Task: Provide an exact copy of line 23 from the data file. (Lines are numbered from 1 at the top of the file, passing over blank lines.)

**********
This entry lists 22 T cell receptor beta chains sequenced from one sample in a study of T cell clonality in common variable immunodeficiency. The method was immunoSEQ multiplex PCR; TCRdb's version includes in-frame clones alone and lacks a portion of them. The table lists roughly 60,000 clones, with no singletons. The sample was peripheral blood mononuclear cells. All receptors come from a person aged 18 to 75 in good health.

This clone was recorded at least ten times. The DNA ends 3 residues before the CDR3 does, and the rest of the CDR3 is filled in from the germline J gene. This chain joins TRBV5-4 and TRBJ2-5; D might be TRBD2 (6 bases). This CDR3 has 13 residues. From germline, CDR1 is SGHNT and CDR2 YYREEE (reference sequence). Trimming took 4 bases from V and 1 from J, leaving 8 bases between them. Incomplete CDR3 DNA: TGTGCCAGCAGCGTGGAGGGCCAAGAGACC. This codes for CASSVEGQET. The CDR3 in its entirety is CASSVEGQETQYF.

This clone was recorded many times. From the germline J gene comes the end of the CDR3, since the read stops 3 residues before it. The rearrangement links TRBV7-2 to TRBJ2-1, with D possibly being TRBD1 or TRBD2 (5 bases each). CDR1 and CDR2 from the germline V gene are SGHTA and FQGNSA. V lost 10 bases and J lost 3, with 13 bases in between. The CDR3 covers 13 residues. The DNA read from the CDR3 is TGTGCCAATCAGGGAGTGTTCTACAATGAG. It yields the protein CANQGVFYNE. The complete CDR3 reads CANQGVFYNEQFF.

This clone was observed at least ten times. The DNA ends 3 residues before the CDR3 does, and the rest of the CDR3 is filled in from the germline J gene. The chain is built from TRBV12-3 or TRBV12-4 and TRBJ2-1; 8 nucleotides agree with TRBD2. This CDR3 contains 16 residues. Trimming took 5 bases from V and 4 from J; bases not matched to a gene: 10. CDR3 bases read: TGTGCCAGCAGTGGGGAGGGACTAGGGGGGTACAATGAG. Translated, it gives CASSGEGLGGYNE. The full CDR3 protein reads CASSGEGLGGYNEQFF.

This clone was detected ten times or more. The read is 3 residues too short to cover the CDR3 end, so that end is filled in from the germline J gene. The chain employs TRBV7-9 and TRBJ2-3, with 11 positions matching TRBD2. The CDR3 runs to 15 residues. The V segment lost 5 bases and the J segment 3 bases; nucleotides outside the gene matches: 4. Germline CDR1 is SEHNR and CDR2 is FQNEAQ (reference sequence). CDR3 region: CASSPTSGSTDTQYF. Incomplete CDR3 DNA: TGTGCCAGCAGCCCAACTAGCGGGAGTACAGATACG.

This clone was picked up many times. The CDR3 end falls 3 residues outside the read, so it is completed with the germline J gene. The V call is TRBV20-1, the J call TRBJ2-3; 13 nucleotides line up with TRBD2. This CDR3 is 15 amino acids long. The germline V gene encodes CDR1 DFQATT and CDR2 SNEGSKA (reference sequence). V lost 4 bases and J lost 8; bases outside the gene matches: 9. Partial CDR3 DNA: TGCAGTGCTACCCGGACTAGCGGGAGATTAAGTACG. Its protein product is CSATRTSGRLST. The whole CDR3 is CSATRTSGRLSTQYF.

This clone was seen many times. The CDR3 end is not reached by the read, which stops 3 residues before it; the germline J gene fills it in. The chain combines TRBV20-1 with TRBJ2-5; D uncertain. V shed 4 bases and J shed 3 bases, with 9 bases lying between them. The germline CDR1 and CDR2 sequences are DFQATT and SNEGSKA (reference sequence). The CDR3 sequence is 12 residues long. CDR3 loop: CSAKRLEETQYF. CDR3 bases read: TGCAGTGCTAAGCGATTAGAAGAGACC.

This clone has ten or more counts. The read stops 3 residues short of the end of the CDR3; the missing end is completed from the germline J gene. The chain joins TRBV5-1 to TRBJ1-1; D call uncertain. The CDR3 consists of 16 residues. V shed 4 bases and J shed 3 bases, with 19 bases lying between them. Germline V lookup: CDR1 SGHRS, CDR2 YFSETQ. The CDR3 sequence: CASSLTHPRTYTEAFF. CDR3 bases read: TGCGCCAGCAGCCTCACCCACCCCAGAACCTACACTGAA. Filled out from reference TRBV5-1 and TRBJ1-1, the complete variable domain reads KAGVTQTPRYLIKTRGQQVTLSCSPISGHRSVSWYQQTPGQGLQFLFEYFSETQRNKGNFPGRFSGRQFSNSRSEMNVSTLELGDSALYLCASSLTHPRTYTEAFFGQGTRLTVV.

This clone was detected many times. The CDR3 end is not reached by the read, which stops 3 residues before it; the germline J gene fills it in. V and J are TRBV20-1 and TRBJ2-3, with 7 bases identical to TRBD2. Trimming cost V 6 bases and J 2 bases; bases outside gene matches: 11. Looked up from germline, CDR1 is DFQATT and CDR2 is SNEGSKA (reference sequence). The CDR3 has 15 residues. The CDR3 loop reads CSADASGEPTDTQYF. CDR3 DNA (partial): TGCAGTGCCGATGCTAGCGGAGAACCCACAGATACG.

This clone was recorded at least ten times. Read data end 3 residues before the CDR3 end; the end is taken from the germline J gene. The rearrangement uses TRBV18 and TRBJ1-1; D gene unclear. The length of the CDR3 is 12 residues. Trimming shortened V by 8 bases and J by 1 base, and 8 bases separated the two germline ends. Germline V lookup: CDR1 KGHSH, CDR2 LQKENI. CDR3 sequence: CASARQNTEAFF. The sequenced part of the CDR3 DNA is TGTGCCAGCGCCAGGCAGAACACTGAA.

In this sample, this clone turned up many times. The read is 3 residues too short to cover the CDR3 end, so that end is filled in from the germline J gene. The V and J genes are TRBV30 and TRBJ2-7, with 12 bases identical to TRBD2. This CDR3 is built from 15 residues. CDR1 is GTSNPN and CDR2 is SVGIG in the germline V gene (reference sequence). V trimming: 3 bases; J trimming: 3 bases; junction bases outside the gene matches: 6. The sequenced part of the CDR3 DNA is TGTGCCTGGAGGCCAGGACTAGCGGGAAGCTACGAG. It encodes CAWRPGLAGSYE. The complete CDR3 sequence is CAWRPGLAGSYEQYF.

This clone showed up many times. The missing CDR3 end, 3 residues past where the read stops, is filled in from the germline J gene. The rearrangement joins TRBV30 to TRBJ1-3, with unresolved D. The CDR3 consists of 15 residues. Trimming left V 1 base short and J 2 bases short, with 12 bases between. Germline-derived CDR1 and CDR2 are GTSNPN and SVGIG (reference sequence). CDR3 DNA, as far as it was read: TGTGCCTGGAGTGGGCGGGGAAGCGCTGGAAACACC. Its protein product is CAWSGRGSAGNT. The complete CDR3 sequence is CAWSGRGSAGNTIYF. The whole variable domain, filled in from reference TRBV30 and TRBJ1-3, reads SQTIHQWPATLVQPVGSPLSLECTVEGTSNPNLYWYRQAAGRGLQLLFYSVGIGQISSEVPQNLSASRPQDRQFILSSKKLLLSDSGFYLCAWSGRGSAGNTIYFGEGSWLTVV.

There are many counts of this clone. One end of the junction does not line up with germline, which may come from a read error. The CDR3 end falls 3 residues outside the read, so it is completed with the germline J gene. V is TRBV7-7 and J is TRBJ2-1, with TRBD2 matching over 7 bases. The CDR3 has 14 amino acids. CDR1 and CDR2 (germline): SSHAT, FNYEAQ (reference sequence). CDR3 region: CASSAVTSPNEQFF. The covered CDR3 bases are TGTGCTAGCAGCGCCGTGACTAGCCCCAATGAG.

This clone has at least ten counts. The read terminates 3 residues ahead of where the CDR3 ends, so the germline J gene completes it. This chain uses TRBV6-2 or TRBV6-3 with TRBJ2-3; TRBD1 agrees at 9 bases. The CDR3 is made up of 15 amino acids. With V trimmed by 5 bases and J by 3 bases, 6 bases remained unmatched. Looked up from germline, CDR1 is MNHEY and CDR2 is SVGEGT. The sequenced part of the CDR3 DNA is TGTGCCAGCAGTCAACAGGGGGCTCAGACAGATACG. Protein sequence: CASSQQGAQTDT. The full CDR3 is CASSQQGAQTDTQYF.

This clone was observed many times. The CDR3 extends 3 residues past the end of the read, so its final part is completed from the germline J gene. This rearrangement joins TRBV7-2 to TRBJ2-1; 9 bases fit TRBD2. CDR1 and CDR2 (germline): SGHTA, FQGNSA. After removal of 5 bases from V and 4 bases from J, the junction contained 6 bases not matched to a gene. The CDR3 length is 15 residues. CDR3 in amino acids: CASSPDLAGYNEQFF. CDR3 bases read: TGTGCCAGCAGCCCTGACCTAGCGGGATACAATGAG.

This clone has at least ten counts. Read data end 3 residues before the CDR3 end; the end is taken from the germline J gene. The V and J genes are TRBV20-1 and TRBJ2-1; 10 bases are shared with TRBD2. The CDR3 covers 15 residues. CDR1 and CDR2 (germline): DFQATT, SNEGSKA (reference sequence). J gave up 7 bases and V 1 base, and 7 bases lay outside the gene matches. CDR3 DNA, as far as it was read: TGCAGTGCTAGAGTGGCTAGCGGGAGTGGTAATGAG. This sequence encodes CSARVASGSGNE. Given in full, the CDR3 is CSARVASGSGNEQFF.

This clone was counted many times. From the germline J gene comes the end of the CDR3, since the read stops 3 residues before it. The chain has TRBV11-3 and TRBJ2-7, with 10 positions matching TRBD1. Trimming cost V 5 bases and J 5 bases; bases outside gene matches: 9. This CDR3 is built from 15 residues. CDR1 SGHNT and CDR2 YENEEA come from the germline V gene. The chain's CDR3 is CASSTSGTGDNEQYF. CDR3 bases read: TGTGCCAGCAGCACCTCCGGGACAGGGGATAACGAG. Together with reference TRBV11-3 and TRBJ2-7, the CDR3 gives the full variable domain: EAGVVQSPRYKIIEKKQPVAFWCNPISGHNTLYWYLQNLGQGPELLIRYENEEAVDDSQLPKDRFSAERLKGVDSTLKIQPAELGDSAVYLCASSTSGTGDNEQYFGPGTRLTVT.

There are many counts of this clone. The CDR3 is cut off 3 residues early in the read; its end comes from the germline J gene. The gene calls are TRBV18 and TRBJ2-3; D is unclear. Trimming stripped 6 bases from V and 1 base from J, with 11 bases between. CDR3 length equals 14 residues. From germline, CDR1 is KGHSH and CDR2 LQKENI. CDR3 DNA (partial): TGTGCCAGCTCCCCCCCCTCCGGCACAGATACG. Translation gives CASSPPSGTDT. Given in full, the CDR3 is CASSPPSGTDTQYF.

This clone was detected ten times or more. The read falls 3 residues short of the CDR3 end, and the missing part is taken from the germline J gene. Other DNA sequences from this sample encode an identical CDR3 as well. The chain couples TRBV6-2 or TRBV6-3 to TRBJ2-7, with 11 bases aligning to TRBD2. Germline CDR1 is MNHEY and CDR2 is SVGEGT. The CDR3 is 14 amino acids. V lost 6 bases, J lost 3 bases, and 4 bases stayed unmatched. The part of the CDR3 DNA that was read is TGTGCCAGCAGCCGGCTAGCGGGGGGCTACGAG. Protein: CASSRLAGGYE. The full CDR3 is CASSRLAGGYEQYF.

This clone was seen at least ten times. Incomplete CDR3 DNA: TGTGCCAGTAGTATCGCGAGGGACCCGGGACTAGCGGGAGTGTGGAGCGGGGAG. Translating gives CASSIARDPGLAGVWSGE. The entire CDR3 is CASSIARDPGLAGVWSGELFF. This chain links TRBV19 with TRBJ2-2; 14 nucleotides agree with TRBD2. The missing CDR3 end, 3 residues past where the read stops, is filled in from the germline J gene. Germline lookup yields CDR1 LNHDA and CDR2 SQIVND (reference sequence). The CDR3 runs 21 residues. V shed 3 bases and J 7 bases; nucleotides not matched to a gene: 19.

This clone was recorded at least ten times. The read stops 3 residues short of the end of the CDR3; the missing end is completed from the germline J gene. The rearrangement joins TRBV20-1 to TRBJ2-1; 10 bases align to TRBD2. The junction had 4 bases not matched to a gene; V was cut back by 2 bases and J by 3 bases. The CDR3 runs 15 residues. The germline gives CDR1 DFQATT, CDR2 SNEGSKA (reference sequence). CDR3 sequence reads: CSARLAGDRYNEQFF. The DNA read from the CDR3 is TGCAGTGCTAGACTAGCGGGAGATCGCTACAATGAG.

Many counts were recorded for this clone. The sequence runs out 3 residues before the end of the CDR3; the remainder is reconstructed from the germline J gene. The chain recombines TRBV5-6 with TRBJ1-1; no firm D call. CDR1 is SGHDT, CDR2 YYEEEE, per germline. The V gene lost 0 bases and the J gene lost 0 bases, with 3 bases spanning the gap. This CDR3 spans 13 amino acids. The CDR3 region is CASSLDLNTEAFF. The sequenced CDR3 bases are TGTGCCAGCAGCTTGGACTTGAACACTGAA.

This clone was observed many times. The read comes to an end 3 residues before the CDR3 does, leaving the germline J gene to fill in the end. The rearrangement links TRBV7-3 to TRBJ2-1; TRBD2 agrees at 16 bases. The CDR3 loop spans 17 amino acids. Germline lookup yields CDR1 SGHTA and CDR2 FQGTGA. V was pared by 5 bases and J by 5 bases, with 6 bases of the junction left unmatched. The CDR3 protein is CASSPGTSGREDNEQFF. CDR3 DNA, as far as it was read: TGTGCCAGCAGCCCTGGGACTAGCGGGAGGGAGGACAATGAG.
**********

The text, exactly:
This clone was observed many times. The read comes to an end 3 residues before the CDR3 does, leaving the germline J gene to fill in the end. The rearrangement links TRBV7-3 to TRBJ2-1; TRBD2 agrees at 16 bases. The CDR3 loop spans 17 amino acids. Germline lookup yields CDR1 SGHTA and CDR2 FQGTGA. V was pared by 5 bases and J by 5 bases, with 6 bases of the junction left unmatched. The CDR3 protein is CASSPGTSGREDNEQFF. CDR3 DNA, as far as it was read: TGTGCCAGCAGCCCTGGGACTAGCGGGAGGGAGGACAATGAG.